The Way of Beauty 'They did not believe'

The Gospels record at least seven instances of disbelief in the Lord’s Resurrection.  The words were spoken not by outsiders but by the disciples themselves.  They didn’t believe the women who, on returning from the empty tomb, couldn’t wait to announce the good news to them. Idle chatter they called it. 

On finding only linen cloths at the tomb, Peter went home wondering at what happened to the body.  The two disciples at Emmaus had just about given up on the Lord’s promise and prediction.  They had hoped as well . . . . 
Then there was Thomas. You can almost hear his brashness, ‘I will not believe unless I can see the print of the nails, and place my finger in the mark of the nails, and place my hand in his side.’ Only then would he condescend to believe. 

Jesus doesn’t reprove Thomas but indulges him.  Once Thomas professes his belief, he becomes “the very one who most completely affirms the fullness of Christ’s nature found on the lips of anyone in the Gospel when he acclaims, “My Lord, and my God.”  His acclamation has become a common confession of faith concerning Christ. (Jerusalem Biblical Commentary, #178).

You can understand the disciples’ doubt or anyone’s doubt for that matter about the resurrection of a mere person.  Yet throughout his short ministry, Jesus foretold his Resurrection.  Didn’t they listen to him?  Weren’t they the ones who had protested that he was the Christ and expected Messiah?  For days, their vision remained clouded.

The Women at the Tomb; Mary Magdalene

Not so with the women. Seeing the empty tomb, initially they were afraid.  Then, assured by the angel, they believed.  There was no doubt about it. No need to rationalize, they hurried back to the Eleven with the joyful news.

It was a slightly different story with Mary Magdalene, a woman with much love to give.  Yet, there was nothing gullible about her, nothing naïve. Unlike Peter, she stayed behind at the tomb weeping, all the while trying to sort things out attempting to unravel the mystery of the missing body.  Distress aside, she was sleuthing around for any clue as to the Lord’s whereabouts.  Little did she suspect. 

To recapitulate the scene: “Why are you weeping,” ask the angels? She ignores their question but observes that “they” took away the body, whoever “they” are.  She doesn’t know where they laid him implying that she ought to know. 

Then Jesus, disguised as a gardener asks what she’s looking for.  This time, assuming that this gardener has some information, she blurts out “Sir, if you have carried him away, tell me where you have laid him, and I’ll take him away.”  She will look after the body? How? Such is the language of love that blurts out a protestation, both unrealistic and impossible.   Love knows no reason.  Or as Blaise Pascal would say in the seventeenth century, “the heart has its reasons of which reason knows nothing.”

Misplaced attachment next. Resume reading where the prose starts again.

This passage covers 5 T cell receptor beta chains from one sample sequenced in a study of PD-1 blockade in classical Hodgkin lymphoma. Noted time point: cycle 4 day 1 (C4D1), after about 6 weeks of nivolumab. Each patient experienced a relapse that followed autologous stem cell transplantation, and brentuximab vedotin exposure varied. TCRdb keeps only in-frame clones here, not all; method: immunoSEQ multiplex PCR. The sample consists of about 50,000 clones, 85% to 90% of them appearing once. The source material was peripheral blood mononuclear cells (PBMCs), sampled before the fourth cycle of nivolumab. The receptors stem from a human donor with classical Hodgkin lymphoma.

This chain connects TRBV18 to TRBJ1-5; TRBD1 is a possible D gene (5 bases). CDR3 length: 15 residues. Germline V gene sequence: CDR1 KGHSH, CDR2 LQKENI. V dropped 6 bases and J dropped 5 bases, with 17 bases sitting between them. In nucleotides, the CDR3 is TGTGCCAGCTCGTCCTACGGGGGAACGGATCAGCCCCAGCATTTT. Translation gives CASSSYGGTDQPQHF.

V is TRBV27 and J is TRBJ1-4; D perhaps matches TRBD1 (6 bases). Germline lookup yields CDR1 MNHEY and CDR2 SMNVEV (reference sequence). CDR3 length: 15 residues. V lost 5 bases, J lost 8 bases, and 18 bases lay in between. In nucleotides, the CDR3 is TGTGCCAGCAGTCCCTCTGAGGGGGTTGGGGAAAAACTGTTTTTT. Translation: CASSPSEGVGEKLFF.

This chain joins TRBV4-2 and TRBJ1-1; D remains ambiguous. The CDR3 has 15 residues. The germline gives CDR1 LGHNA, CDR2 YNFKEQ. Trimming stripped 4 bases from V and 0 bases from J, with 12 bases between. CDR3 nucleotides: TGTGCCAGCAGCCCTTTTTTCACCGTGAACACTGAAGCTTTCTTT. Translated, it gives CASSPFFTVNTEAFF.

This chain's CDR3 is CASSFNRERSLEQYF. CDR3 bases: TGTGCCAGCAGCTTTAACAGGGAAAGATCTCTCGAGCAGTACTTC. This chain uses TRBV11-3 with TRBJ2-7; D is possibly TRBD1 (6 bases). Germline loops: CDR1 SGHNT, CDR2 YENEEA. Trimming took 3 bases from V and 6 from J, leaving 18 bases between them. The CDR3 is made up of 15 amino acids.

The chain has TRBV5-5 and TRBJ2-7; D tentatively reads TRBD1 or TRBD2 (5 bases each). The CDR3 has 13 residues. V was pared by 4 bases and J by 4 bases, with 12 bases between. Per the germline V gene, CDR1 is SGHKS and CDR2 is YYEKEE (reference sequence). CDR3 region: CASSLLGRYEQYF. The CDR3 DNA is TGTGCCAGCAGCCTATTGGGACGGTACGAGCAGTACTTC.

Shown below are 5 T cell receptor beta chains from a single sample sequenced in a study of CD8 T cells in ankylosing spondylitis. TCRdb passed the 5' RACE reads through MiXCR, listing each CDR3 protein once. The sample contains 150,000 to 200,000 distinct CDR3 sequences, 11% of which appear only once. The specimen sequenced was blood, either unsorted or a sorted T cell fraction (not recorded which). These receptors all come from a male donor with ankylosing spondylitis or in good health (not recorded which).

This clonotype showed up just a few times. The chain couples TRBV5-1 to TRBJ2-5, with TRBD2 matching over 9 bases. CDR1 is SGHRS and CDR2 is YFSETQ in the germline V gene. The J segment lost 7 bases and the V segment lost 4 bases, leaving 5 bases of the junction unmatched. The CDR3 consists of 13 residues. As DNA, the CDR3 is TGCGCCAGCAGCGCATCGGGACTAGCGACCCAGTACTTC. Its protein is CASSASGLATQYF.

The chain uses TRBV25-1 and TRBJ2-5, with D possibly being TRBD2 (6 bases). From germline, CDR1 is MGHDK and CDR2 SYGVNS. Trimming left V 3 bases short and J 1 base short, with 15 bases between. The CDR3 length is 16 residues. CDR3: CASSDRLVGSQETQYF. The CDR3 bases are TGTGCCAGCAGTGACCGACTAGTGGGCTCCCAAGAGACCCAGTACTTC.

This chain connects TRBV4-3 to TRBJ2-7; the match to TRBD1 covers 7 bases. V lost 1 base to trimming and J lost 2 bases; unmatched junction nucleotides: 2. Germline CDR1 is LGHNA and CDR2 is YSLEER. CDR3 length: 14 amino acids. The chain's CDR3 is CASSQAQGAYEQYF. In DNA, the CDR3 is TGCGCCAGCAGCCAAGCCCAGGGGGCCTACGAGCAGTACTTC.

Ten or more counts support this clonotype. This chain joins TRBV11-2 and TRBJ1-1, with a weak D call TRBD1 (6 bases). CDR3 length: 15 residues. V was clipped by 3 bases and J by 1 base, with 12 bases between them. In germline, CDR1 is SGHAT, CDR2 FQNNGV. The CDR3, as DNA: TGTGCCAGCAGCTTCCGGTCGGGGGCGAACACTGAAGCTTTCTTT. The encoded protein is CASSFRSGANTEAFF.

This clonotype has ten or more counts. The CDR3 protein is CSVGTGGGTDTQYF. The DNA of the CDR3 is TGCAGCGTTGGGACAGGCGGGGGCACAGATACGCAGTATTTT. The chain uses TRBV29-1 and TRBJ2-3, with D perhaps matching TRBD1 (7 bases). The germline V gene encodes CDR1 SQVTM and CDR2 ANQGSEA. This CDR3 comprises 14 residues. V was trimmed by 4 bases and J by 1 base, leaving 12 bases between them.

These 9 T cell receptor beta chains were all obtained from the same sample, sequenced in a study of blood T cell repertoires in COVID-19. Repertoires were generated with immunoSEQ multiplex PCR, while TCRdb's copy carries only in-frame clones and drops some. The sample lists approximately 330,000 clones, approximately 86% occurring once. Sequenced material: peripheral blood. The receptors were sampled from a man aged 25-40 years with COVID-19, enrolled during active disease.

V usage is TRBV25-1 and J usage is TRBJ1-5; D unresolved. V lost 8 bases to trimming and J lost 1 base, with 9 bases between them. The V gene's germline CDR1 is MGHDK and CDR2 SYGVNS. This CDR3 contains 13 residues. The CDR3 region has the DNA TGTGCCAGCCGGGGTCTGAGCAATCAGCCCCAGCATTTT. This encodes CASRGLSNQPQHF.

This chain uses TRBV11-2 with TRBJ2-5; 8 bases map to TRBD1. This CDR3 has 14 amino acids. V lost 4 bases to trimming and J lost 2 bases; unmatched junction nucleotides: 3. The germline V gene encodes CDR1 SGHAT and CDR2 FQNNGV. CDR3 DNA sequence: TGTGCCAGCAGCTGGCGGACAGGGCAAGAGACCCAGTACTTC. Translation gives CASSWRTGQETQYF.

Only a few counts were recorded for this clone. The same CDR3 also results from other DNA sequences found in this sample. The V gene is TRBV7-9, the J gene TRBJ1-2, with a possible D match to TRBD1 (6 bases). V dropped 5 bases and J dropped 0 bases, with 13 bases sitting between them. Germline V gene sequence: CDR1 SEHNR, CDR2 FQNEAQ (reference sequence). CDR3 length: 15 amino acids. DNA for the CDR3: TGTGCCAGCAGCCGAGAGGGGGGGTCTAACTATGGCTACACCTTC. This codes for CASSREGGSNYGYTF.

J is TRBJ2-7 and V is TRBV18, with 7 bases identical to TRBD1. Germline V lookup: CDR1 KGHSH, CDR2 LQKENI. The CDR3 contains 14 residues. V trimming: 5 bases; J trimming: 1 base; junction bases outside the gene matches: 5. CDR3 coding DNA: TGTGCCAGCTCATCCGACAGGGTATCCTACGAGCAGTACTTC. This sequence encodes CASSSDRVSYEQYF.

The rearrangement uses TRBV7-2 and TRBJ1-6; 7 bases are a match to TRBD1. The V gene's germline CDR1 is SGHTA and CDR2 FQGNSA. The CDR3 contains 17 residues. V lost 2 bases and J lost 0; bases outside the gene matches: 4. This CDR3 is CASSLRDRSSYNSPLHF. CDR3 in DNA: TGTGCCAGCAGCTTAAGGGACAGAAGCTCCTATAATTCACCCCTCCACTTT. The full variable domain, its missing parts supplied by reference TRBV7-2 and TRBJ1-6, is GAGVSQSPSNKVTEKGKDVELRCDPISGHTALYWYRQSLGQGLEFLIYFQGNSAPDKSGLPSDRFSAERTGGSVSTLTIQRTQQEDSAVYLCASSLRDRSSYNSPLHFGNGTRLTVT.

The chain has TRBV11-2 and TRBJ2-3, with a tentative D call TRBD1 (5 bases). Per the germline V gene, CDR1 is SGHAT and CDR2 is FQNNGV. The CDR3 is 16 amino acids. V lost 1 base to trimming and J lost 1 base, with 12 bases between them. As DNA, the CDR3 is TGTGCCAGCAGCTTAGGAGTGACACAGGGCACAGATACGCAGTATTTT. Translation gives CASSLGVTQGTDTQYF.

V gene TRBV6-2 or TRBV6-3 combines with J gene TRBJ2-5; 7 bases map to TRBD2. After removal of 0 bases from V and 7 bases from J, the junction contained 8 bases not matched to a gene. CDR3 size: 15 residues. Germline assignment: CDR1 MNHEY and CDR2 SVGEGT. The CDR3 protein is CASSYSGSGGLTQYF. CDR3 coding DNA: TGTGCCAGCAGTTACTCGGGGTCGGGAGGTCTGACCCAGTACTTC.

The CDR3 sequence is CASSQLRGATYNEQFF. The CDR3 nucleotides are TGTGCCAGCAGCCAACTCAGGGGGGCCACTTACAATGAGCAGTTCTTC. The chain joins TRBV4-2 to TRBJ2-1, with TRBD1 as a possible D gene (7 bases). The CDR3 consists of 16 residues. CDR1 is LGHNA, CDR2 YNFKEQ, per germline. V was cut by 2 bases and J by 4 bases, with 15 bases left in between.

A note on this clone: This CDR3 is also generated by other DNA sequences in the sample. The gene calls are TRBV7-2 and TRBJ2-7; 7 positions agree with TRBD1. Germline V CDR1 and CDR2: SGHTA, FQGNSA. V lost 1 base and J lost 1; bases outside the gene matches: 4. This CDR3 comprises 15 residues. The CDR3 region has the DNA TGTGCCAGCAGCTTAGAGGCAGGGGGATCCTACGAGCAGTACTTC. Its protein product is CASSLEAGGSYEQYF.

It was only a few days before that Mary, in an act of profligate love, had poured out perfume on Jesus’ feet. ‘What a waste,’ sneered Judas.  But Jesus told Judas to his face that he needed human consolation before his passion and death.   

This encounter in the garden is lovely.  Jesus consoles Mary with her very own name.  His voice entirely transforms her.  The Risen Lord won’t allow her to cling to him because a new relationship now exists between them.  She hurriedly goes to the disciples to announce what the Lord has done for her.  Not unlike Mary of Nazareth.

Do we wonder that Magdalene’s name has been placed at the head of the named women in the Gospels?   She is the “apostle to the apostles” signaling her special place among them all. 

The Johannine encounter between Jesus and Mary Magdalene parallels that of Isaiah 43:1:“Do not be afraid, for I have redeemed you. I have called you by name; you are mine.”

Contemplation as Event

If, in prayer, you can recreate this scene and sense that Jesus is calling you by name, it may be difficult to utter those harsh words, “I will not believe.”  It may not be possible to share the news of the Risen Christ in the way Magdalene did.  But sensitivity to others brings possibilities that are perhaps more creative.  For most of us, it means living our faith quietly, firmly, but without hesitation.  

God’s gracious presence at work in our lives gives them purpose and directs them with dynamism.  God’s face also shines on other persons, places, things, and events. You and I proclaim our belief to a world that often shouts the harsh words, ‘We will not believe.’ You and I are called to participate in the Trinity’s ongoing redemption in the world because we pray, “Lord, we believe; help our unbelief” (Mk 9:24).

Our mission is the truth. Join us!

Your monthly donation will help our team continue reporting the truth, with fairness, integrity, and fidelity to Jesus Christ and his Church.